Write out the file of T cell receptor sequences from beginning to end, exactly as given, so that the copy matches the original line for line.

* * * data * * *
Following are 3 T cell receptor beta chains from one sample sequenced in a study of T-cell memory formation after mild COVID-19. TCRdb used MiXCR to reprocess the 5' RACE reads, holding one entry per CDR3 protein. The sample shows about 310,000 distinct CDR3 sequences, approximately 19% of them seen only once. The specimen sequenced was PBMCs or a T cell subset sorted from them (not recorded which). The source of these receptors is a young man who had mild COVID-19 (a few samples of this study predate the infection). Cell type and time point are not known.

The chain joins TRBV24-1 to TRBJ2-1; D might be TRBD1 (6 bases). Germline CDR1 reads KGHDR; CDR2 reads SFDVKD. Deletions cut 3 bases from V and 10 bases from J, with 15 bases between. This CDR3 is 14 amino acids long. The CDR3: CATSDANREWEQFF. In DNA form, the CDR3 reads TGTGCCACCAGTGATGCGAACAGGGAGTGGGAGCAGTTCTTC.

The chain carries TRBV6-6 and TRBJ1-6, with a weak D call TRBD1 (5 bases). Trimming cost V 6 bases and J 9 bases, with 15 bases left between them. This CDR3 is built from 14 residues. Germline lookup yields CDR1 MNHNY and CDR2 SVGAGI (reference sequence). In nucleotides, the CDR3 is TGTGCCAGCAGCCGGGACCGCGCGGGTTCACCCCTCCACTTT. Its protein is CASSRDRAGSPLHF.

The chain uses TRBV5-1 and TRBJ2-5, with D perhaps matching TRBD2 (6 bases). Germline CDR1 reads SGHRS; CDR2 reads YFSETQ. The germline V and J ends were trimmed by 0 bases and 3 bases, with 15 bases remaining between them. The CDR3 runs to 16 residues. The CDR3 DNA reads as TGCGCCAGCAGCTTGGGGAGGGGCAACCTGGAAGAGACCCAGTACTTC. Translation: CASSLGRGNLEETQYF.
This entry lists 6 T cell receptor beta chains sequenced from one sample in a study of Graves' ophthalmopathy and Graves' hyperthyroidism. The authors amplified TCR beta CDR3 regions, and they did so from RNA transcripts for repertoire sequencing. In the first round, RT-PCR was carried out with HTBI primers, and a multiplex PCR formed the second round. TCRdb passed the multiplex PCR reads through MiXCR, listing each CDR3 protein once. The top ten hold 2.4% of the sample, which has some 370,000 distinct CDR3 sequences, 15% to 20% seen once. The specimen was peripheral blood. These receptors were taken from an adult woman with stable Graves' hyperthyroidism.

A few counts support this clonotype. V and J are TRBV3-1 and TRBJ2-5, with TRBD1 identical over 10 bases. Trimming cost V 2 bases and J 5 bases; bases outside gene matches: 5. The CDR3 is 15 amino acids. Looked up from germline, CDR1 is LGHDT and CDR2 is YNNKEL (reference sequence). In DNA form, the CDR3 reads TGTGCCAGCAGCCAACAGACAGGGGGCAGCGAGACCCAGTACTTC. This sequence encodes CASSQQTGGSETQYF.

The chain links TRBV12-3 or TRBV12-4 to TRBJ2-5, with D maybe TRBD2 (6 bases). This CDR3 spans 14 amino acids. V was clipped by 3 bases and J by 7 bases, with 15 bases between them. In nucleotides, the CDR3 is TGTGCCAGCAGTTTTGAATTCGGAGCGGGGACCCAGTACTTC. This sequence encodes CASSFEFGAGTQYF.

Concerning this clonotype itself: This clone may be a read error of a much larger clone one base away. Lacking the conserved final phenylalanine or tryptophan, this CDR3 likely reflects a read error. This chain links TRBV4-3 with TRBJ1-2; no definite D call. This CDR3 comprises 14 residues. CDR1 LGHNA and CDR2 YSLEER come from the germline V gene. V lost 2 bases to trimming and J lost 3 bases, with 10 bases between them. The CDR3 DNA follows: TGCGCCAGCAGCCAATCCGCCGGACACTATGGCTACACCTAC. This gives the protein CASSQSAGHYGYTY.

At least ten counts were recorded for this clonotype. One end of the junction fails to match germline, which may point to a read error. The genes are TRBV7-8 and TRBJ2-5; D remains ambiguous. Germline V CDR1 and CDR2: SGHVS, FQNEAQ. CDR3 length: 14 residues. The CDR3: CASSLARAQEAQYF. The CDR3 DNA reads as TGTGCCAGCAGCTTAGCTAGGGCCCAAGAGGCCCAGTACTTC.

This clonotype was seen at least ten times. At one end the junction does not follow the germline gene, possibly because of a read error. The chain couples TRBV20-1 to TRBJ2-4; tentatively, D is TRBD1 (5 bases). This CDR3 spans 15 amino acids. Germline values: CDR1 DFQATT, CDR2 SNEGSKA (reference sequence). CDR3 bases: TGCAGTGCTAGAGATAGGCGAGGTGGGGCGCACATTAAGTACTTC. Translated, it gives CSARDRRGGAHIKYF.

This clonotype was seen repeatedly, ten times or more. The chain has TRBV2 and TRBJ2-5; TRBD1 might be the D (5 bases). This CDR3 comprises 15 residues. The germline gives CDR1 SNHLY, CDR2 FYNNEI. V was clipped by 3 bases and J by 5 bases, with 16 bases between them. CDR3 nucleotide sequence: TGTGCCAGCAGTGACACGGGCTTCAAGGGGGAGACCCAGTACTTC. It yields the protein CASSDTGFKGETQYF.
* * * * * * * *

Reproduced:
Following are 3 T cell receptor beta chains from one sample sequenced in a study of T-cell memory formation after mild COVID-19. TCRdb used MiXCR to reprocess the 5' RACE reads, holding one entry per CDR3 protein. The sample shows about 310,000 distinct CDR3 sequences, approximately 19% of them seen only once. The specimen sequenced was PBMCs or a T cell subset sorted from them (not recorded which). The source of these receptors is a young man who had mild COVID-19 (a few samples of this study predate the infection). Cell type and time point are not known.

The chain joins TRBV24-1 to TRBJ2-1; D might be TRBD1 (6 bases). Germline CDR1 reads KGHDR; CDR2 reads SFDVKD. Deletions cut 3 bases from V and 10 bases from J, with 15 bases between. This CDR3 is 14 amino acids long. The CDR3: CATSDANREWEQFF. In DNA form, the CDR3 reads TGTGCCACCAGTGATGCGAACAGGGAGTGGGAGCAGTTCTTC.

The chain carries TRBV6-6 and TRBJ1-6, with a weak D call TRBD1 (5 bases). Trimming cost V 6 bases and J 9 bases, with 15 bases left between them. This CDR3 is built from 14 residues. Germline lookup yields CDR1 MNHNY and CDR2 SVGAGI (reference sequence). In nucleotides, the CDR3 is TGTGCCAGCAGCCGGGACCGCGCGGGTTCACCCCTCCACTTT. Its protein is CASSRDRAGSPLHF.

The chain uses TRBV5-1 and TRBJ2-5, with D perhaps matching TRBD2 (6 bases). Germline CDR1 reads SGHRS; CDR2 reads YFSETQ. The germline V and J ends were trimmed by 0 bases and 3 bases, with 15 bases remaining between them. The CDR3 runs to 16 residues. The CDR3 DNA reads as TGCGCCAGCAGCTTGGGGAGGGGCAACCTGGAAGAGACCCAGTACTTC. Translation: CASSLGRGNLEETQYF.
This entry lists 6 T cell receptor beta chains sequenced from one sample in a study of Graves' ophthalmopathy and Graves' hyperthyroidism. The authors amplified TCR beta CDR3 regions, and they did so from RNA transcripts for repertoire sequencing. In the first round, RT-PCR was carried out with HTBI primers, and a multiplex PCR formed the second round. TCRdb passed the multiplex PCR reads through MiXCR, listing each CDR3 protein once. The top ten hold 2.4% of the sample, which has some 370,000 distinct CDR3 sequences, 15% to 20% seen once. The specimen was peripheral blood. These receptors were taken from an adult woman with stable Graves' hyperthyroidism.

A few counts support this clonotype. V and J are TRBV3-1 and TRBJ2-5, with TRBD1 identical over 10 bases. Trimming cost V 2 bases and J 5 bases; bases outside gene matches: 5. The CDR3 is 15 amino acids. Looked up from germline, CDR1 is LGHDT and CDR2 is YNNKEL (reference sequence). In DNA form, the CDR3 reads TGTGCCAGCAGCCAACAGACAGGGGGCAGCGAGACCCAGTACTTC. This sequence encodes CASSQQTGGSETQYF.

The chain links TRBV12-3 or TRBV12-4 to TRBJ2-5, with D maybe TRBD2 (6 bases). This CDR3 spans 14 amino acids. V was clipped by 3 bases and J by 7 bases, with 15 bases between them. In nucleotides, the CDR3 is TGTGCCAGCAGTTTTGAATTCGGAGCGGGGACCCAGTACTTC. This sequence encodes CASSFEFGAGTQYF.

Concerning this clonotype itself: This clone may be a read error of a much larger clone one base away. Lacking the conserved final phenylalanine or tryptophan, this CDR3 likely reflects a read error. This chain links TRBV4-3 with TRBJ1-2; no definite D call. This CDR3 comprises 14 residues. CDR1 LGHNA and CDR2 YSLEER come from the germline V gene. V lost 2 bases to trimming and J lost 3 bases, with 10 bases between them. The CDR3 DNA follows: TGCGCCAGCAGCCAATCCGCCGGACACTATGGCTACACCTAC. This gives the protein CASSQSAGHYGYTY.

At least ten counts were recorded for this clonotype. One end of the junction fails to match germline, which may point to a read error. The genes are TRBV7-8 and TRBJ2-5; D remains ambiguous. Germline V CDR1 and CDR2: SGHVS, FQNEAQ. CDR3 length: 14 residues. The CDR3: CASSLARAQEAQYF. The CDR3 DNA reads as TGTGCCAGCAGCTTAGCTAGGGCCCAAGAGGCCCAGTACTTC.

This clonotype was seen at least ten times. At one end the junction does not follow the germline gene, possibly because of a read error. The chain couples TRBV20-1 to TRBJ2-4; tentatively, D is TRBD1 (5 bases). This CDR3 spans 15 amino acids. Germline values: CDR1 DFQATT, CDR2 SNEGSKA (reference sequence). CDR3 bases: TGCAGTGCTAGAGATAGGCGAGGTGGGGCGCACATTAAGTACTTC. Translated, it gives CSARDRRGGAHIKYF.

This clonotype was seen repeatedly, ten times or more. The chain has TRBV2 and TRBJ2-5; TRBD1 might be the D (5 bases). This CDR3 comprises 15 residues. The germline gives CDR1 SNHLY, CDR2 FYNNEI. V was clipped by 3 bases and J by 5 bases, with 16 bases between them. CDR3 nucleotide sequence: TGTGCCAGCAGTGACACGGGCTTCAAGGGGGAGACCCAGTACTTC. It yields the protein CASSDTGFKGETQYF.